2020s

During the decade, the Rams had a record of 22-11-0 during the regular season and 5-1 in the playoffs. They played their home games at SoFi Stadium. They won one division title. The Rams ranked 1st in the NFC West division with a win percentage of 67%. They won one Super Bowl in 2021. In 2020, the Rams moved from St. Louis, Missouri to Inglewood, California and changed their name from the St. Louis Rams to Los Angeles Rams.

Los Angeles Rams Head Coaching History

Head Coach Years Record Win percentage Playoff record
Sean McVay 2017-2022 55-26-0 67.9% 7-3
Jeff Fisher 2012-2016 31-45-1 40.9% 0-0
John Fassel 2016 0-3-0 0.0% 0-0
Steve Spagnuolo 2009-2011 10-38-0 20.8% 0-0
Jim Haslett 2008 2-14-0 12.5% 0-0
Scott Linehan 2006-2008 11-25-0 30.6% 0-0
Mike Martz 2000-2005 57-39-0 59.4% 3-4
Joe Vitt 2005 6-10-0 37.5% 0-0
Dick Vermeil 1997-1999 22-26-0 45.8% 3-0
Rich Brooks 1995-1996 13-19-0 40.6% 0-0
Chuck Knox 1973-1977, 1992-1994 69-48-1 58.9% 3-5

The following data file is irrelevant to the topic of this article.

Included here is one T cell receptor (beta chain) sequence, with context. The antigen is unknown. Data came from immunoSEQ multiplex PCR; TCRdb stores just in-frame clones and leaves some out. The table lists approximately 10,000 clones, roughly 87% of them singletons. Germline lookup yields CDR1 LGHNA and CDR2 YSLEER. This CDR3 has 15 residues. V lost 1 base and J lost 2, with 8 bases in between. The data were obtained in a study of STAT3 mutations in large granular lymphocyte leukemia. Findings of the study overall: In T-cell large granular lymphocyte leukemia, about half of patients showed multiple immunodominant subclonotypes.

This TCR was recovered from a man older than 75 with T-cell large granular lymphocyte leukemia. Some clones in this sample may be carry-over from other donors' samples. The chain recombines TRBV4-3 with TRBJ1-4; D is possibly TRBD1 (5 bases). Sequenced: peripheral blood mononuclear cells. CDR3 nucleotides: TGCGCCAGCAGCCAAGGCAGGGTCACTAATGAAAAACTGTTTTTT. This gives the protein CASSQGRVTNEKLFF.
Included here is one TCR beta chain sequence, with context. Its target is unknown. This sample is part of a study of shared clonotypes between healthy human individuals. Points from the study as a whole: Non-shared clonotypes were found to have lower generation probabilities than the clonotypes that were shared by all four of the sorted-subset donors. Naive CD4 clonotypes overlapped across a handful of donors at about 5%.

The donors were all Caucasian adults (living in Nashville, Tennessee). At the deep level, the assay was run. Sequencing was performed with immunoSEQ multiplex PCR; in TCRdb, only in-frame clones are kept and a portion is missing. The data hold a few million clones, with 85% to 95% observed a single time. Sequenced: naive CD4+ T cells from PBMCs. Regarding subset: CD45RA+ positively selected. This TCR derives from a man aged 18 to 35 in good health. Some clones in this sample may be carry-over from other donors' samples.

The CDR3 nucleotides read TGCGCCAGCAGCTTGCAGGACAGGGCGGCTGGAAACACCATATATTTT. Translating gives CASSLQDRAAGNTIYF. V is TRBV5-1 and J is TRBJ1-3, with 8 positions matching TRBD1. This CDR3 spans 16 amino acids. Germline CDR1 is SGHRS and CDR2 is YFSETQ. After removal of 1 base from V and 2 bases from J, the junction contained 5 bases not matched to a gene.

John Robinson 1983-1991 75-68-0 52.4% 4-6
Ray Malavasi 1978-1982 40-33-0 54.8% 3-3
Tommy Prothro 1971-1972 14-12-2 53.6% 0-0
George Allen 1966-1970 49-17-4 72.9% 0-2
Harland Svare 1962-1965 14-31-3 32.3% 0-0
Bob Waterfield 1960-1962 9-24-1 27.9% 0-0
Sid Gillman 1955-1959 28-31-1 47.5% 0-1
Hampton Pool 1952-1954 23-11-2 66.7% 0-1
Joe Stydahar 1950-1952 26-10-0 72.2% 2-2
Clark Shaughnessy 1948-1949 14-7-3 64.6% 0-1
Bob Snyder 1947 6-6-0 50.0% 0-0
Adam Walsh 1945-1946 15-5-1 73.8% 1-0
Aldo Donelli 1944 4-6-0 40.0% 0-0
Dutch Clark 1939-1942 16-26-2 38.6% 0-0
Hugo Bezdek 1937-1938 5-17-0 22.7% 0-0
Art Lewis 1938 4-7-0 36.4% 0-0

Franchise history

Franchise history guide

Seasons with a championship win Seasons with a conference championship

Franchise facts